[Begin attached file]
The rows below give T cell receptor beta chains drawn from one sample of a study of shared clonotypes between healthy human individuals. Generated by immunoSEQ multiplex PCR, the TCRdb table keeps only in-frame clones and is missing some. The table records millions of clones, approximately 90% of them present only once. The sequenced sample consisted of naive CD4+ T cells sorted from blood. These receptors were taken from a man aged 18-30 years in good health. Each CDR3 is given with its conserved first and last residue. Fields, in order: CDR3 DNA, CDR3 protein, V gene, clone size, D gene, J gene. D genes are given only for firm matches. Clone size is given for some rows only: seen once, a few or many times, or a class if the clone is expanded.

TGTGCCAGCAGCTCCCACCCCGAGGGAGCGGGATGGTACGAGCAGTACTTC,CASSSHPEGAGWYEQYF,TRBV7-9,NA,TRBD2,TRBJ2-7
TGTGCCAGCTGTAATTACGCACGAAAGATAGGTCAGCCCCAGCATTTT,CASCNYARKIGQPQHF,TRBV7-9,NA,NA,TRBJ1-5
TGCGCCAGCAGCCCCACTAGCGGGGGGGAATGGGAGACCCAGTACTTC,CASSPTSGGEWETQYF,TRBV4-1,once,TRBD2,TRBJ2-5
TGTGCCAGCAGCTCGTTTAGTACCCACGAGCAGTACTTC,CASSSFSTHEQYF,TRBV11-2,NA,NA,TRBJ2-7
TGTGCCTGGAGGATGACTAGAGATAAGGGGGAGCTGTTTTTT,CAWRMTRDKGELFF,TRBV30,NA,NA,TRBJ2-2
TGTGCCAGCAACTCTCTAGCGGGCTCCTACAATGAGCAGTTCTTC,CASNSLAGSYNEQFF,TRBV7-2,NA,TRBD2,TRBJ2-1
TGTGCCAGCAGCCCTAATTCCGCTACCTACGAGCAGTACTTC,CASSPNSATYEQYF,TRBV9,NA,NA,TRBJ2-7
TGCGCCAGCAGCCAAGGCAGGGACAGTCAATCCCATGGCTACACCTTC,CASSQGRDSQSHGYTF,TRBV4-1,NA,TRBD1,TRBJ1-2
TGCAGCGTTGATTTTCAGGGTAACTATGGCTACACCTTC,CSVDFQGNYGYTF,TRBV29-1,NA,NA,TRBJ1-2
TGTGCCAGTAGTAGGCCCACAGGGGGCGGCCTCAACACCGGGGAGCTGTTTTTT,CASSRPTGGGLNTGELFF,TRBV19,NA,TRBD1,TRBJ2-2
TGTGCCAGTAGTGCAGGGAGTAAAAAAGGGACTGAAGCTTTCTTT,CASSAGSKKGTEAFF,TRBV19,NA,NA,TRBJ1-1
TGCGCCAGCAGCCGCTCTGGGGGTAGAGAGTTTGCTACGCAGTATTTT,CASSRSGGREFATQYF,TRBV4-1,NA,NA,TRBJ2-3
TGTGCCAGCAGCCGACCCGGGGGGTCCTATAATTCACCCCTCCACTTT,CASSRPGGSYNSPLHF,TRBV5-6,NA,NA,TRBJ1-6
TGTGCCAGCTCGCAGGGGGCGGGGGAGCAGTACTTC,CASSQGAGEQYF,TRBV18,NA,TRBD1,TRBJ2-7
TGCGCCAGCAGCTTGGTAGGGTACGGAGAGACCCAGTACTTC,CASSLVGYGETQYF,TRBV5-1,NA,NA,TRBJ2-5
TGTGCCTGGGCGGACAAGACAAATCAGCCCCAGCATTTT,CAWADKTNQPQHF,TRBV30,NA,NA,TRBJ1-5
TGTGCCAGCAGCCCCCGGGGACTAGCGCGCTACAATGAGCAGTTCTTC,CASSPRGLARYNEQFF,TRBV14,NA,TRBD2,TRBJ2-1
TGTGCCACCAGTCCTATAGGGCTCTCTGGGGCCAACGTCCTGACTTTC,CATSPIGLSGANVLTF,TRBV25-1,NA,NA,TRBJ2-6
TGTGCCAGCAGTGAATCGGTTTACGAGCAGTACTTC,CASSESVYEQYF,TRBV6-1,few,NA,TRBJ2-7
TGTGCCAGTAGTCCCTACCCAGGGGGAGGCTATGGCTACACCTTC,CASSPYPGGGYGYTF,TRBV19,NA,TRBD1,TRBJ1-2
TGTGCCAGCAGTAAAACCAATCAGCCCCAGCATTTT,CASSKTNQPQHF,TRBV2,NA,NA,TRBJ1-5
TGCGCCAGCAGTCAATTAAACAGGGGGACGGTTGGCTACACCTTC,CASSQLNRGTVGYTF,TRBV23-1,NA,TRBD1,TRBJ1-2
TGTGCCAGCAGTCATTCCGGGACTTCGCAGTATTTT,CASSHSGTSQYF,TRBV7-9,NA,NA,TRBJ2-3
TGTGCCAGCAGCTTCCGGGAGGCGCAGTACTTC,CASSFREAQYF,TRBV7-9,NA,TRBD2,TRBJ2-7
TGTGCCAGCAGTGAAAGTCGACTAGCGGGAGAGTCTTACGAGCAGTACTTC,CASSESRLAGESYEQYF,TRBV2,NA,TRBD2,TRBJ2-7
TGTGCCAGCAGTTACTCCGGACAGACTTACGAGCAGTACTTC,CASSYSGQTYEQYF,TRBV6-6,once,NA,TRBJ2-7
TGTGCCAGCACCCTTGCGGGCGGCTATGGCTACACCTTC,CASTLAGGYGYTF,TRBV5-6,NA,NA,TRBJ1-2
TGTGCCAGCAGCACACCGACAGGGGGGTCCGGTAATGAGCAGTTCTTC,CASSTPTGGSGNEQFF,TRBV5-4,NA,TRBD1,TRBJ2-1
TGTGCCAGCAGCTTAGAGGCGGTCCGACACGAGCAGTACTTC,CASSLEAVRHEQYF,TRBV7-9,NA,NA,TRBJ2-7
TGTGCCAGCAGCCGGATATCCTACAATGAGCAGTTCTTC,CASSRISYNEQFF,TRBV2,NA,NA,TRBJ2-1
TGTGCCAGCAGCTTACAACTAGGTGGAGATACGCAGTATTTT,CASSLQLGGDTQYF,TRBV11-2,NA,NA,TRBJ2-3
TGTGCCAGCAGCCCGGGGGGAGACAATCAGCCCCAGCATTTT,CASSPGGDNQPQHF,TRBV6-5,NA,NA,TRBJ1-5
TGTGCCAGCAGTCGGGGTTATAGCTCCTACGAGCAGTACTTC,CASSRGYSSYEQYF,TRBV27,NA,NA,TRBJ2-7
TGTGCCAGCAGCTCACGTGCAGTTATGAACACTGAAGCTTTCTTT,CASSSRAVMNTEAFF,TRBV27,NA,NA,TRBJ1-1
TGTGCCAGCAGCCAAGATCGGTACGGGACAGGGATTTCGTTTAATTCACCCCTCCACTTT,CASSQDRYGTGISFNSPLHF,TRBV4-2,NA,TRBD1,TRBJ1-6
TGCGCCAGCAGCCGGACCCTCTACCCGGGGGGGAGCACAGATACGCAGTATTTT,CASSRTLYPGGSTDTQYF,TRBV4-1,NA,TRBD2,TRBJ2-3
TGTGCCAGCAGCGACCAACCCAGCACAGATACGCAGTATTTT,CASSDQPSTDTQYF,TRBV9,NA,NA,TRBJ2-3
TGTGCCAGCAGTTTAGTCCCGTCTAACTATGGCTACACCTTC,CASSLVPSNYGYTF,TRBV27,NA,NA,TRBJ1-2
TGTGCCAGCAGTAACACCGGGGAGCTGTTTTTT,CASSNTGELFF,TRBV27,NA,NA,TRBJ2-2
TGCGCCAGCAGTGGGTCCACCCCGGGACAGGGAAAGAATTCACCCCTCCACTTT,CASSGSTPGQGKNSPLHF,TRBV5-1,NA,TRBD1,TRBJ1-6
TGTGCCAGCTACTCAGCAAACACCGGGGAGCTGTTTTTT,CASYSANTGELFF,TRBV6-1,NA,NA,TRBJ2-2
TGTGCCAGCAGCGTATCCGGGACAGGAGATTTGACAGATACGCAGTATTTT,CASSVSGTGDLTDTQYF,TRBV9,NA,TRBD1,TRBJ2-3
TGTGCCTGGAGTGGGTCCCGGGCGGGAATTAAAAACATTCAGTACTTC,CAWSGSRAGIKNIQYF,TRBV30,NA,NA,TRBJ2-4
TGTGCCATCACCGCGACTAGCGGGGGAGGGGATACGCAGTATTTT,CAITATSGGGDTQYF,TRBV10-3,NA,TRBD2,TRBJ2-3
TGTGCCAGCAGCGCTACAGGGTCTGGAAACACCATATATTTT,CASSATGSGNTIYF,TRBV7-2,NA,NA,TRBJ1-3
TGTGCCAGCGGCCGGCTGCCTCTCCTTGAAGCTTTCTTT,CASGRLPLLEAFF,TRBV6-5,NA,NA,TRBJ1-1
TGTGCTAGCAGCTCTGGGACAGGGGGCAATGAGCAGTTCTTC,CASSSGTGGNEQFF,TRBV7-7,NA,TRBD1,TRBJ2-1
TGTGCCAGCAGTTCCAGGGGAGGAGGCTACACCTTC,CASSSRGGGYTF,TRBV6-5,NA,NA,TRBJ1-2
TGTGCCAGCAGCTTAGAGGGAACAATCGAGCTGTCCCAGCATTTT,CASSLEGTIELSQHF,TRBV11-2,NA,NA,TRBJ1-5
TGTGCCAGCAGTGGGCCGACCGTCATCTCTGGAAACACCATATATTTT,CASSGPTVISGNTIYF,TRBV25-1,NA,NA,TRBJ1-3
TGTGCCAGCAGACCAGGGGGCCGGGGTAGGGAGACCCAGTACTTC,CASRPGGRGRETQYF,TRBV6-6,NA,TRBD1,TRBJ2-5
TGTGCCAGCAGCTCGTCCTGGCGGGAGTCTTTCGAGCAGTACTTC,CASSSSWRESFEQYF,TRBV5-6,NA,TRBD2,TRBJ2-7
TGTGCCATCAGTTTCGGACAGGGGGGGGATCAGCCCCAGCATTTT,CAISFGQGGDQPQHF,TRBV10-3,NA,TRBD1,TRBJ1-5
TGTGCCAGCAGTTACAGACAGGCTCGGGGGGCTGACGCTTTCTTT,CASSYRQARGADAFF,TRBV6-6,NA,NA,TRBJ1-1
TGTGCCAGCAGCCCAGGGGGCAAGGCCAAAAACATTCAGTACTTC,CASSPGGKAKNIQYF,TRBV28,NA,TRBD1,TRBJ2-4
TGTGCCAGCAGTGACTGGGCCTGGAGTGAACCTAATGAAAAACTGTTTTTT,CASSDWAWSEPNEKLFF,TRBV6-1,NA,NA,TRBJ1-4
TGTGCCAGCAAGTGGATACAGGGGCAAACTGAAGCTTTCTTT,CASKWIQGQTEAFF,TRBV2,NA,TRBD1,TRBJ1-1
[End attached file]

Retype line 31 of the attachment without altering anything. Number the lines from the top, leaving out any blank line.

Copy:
TGTGCCAGCAGCCGGATATCCTACAATGAGCAGTTCTTC,CASSRISYNEQFF,TRBV2,NA,NA,TRBJ2-1